Sunday Suggestions 27-01-2017: A Compendium of Curiosities

A Compendium of Curiosities || Sunday Suggestions 29-01-2017: a round up of things to read, watch, listen to and do ||

This week’s #sundaysuggestions is a compendium of curiosities, a motley assortment of interesting tales sourced from across the Internet – so I’ll launch straight in to the list.  Enjoy, learn and share!

The blog I’d like to highlight this week is Mind the Gap by David Baker.  Baker is a UK academic who spent time in the US last year on a Fulbright scholarship.  His research focus is death after police contact, although the blog also incorporates his observations on US life more widely.  Definitely worth a read, especially in light of recent political developments.

A couple of weeks ago this column cited a review of Jackie.  This week I spotted an article by Veronqiue Merley, the film’s set decorator, about how they accurately recreated the Kennedy era White House.  I wonder what decor changes are afoot now?

Jackie Kennedy Onassis was supposedly the most photographed woman in the world, as was Princess Diana a couple of decades later.  Now the celebrity scene has changed beyond recognition, including’influencers’ emerging from social media.  The LSE blog ‘Parenting for a Digital Future’ has included a post by Crystal Abidin, a sociology scholar in Singapore, about ‘Micro-microcelebrities: famous babies and business on the internet‘.  Intriguing issues raised about when celebrities make their own babies and young children into celebrities in their own right.

A once famous figure who you now may not have heard of is yachtsman Bernard Moitessier.  I first heard his story about a decade ago but it doesn’t get any less bizarre with time.  I won’t say anything other than read this account of his life and adventures.

A history of Harper's Bazaar editors || A Compendium of Curiosities: from barcodes to Moitessier via The Gambia || Things to read and watch online || Sunday Suggestions 29-01-2017 ||
Part of the gorgeous spread on influential Harper’s Bazaar editors by Justine Picardie in this month’s UK issue – check out the online article cited in today’s suggestions

From bizarre to bazaar: Harper’s Bazaar is 150 years old this year.  The magazine’s history is littered with a number of powerful and pioneering female editors both in the UK and the US.  The current editor of the British edition, the brilliant writer Justine Picardie, has written about these women, both in the current issue and also for The Daily Telegraph.

You can read the latter here, although I’d recommend buying the celebration edition if you’re at all interested in the history of magazines (if you’re *really* interested in this subject then you might like to invest in this collection of essays edited by me!).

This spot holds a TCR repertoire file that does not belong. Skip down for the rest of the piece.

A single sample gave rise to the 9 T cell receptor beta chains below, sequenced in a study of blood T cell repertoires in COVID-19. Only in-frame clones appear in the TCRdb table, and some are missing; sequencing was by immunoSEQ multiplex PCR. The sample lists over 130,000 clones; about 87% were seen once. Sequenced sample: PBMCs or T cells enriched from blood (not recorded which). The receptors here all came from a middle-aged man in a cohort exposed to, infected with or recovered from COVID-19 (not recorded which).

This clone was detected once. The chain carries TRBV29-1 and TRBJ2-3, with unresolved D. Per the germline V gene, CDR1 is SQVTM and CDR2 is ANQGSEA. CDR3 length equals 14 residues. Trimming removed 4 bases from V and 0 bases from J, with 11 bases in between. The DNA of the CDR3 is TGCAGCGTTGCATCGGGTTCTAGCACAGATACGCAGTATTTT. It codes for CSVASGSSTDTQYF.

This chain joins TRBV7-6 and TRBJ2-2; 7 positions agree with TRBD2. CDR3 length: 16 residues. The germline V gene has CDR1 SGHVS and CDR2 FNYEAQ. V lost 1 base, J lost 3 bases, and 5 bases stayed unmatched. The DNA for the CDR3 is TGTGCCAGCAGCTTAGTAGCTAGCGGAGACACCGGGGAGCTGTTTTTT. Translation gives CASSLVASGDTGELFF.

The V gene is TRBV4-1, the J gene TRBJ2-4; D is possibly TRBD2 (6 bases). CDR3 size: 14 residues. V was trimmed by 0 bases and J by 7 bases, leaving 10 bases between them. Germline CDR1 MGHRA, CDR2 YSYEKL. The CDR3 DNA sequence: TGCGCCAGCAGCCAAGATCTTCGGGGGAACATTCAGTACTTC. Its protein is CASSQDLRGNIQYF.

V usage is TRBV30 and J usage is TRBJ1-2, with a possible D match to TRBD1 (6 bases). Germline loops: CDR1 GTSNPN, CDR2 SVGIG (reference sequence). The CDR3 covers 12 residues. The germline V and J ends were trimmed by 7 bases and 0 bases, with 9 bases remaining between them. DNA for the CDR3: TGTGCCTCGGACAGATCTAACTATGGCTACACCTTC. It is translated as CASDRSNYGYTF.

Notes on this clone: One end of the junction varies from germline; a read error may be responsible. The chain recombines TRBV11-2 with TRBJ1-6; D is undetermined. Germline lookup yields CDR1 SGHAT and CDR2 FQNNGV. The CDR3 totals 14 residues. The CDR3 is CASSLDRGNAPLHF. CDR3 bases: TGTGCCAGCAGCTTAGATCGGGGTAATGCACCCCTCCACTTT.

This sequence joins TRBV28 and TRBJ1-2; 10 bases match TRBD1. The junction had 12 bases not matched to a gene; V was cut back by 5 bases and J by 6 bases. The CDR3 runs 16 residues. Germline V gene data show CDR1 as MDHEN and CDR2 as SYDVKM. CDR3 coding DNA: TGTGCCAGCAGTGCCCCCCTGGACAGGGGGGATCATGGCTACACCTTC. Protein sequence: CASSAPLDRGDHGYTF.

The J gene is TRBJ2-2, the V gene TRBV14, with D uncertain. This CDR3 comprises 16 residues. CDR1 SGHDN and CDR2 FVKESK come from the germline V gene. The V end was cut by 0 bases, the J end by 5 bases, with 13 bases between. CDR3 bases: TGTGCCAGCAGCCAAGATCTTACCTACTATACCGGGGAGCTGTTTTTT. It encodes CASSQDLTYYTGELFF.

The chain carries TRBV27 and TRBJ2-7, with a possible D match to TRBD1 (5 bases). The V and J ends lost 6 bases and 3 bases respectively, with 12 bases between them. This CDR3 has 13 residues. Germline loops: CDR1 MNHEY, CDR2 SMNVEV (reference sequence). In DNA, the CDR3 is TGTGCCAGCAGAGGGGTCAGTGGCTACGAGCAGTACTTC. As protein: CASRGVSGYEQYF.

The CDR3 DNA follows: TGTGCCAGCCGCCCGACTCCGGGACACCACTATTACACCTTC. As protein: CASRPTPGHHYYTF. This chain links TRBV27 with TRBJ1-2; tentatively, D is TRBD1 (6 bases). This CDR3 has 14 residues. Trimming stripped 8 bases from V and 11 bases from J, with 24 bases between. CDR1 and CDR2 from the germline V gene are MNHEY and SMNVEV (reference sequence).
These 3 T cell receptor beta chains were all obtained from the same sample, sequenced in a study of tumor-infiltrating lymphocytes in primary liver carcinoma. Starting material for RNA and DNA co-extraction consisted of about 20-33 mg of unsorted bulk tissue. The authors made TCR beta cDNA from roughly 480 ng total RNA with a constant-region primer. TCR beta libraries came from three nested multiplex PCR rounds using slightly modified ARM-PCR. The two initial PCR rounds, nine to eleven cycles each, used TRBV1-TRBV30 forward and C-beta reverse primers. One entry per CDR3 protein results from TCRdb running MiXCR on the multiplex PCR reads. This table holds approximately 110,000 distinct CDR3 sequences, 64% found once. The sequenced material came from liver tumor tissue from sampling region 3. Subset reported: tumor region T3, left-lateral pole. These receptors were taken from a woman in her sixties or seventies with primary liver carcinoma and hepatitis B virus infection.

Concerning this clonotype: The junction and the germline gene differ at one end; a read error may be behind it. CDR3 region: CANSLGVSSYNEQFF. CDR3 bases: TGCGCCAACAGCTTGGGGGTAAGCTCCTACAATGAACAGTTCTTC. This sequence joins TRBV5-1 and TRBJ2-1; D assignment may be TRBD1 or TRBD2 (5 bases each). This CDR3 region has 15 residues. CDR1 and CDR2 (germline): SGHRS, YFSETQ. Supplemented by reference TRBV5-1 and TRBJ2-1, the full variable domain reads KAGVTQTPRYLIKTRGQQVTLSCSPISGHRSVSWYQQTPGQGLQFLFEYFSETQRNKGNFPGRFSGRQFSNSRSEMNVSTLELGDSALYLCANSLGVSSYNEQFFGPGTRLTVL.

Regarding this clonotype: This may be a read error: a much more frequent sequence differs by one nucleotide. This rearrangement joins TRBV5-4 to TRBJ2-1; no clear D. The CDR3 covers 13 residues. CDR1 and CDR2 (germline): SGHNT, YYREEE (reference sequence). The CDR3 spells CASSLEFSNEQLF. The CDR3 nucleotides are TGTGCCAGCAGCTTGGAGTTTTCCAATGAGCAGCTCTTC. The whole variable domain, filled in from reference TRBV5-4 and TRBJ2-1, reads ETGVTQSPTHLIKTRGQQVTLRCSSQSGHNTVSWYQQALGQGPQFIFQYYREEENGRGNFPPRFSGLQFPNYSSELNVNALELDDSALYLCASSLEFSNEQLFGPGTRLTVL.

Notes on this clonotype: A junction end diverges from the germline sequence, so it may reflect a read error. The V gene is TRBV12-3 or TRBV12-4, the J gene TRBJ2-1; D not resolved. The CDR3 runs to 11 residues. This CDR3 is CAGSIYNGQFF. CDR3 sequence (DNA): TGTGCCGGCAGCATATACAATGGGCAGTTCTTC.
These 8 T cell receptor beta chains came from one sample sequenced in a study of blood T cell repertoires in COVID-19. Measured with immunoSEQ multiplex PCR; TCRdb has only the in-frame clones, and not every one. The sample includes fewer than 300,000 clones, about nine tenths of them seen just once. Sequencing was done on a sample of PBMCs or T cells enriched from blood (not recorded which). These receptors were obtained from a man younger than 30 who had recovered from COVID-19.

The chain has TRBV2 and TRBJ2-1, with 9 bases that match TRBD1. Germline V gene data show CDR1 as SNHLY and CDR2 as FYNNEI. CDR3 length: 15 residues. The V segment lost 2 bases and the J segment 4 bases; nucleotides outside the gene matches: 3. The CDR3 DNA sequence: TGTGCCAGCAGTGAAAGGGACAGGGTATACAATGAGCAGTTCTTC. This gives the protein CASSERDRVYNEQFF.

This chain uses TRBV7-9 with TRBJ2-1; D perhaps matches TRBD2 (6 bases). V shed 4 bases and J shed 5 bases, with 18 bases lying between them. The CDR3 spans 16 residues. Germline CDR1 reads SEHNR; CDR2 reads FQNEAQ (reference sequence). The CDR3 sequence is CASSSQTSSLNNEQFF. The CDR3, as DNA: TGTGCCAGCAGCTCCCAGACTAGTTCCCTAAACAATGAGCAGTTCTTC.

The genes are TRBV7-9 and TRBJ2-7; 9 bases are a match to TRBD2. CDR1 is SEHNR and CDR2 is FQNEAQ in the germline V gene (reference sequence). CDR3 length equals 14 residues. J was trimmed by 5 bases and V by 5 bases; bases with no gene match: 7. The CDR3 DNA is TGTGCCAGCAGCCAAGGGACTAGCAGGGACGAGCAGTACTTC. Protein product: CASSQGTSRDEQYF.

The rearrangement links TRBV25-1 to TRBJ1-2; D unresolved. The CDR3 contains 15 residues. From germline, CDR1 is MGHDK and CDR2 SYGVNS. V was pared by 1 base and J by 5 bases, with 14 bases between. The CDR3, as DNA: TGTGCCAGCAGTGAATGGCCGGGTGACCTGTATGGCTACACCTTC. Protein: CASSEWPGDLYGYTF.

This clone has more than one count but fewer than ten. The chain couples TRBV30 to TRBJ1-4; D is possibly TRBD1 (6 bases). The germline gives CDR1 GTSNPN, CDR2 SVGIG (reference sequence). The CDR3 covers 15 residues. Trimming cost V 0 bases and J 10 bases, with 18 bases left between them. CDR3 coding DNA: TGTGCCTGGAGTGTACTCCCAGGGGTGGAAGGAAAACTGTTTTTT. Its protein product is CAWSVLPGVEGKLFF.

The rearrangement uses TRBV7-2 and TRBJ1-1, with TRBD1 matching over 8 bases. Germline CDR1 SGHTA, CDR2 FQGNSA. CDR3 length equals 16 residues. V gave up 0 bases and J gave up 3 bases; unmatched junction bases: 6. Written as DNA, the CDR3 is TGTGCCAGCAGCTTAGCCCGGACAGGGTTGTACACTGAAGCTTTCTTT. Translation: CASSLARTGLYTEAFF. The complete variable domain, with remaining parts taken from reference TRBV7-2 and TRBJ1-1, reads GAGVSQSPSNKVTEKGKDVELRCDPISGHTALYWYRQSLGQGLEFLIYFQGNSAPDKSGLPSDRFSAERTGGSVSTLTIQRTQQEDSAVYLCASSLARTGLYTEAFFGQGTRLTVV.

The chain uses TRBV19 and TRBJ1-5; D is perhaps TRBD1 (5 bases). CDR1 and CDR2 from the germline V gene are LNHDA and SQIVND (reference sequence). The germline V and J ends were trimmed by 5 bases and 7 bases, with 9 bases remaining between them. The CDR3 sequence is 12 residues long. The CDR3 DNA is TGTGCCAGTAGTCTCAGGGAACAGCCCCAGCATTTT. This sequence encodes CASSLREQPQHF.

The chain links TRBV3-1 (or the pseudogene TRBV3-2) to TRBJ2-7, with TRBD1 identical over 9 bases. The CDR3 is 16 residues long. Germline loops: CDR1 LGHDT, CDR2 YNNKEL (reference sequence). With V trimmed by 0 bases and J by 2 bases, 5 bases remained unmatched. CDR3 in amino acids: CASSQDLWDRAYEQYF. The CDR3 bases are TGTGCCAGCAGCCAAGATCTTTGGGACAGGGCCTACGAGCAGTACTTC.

One of Harper’s rivals on the newstands both sides of the Atlantic is Vogue.  Their US website this week featured a good read by Marjon Carlos about ‘How Clothes Helped Female Leaders Convey the Struggle for Civil Rights‘.

Brits are often amused and/or baffled by the difficulty that other nations have in deciphering our accents, yet truth is that many in the UK can’t identify voices from different regions either.  This light-hearted tour of seventeen British and Irish by actor Siobhan Thompson provides a helpful guide.

Ever thought about the story behind the development of barcodes?  No, me neither but Tim Harford’s article for the BBC website provides a fascinating insight into how this technology came about.

Why 'The' Gambia & not just Gambia? || A Compendium of Curiosities: from barcodes to Moitessier via The Gambia || Things to read and watch online || Sunday Suggestions 29-01-2017 ||
Why ‘The’ Gambia & not just Gambia? BBC R4 has the answer

Also from the BBC, this time Radio Four, is this short clip explaining why we put ‘the’ in front of ‘The Gambia’ and some other countries but not others.  Fascinating!

In my group therapy session this week, we each mindfully contemplated a coffee bean for several minutes.  This led to the realisation that none of us really knew how they were grown or what the coffee plant was like.  I wonder who many of you don’t know this either?  If you would like to learn more, check out this article from the ever-helpful Wikipedia.  You can always rely on Wikipedia for a good read.  Maybe next week I should have a Wiki special feature…

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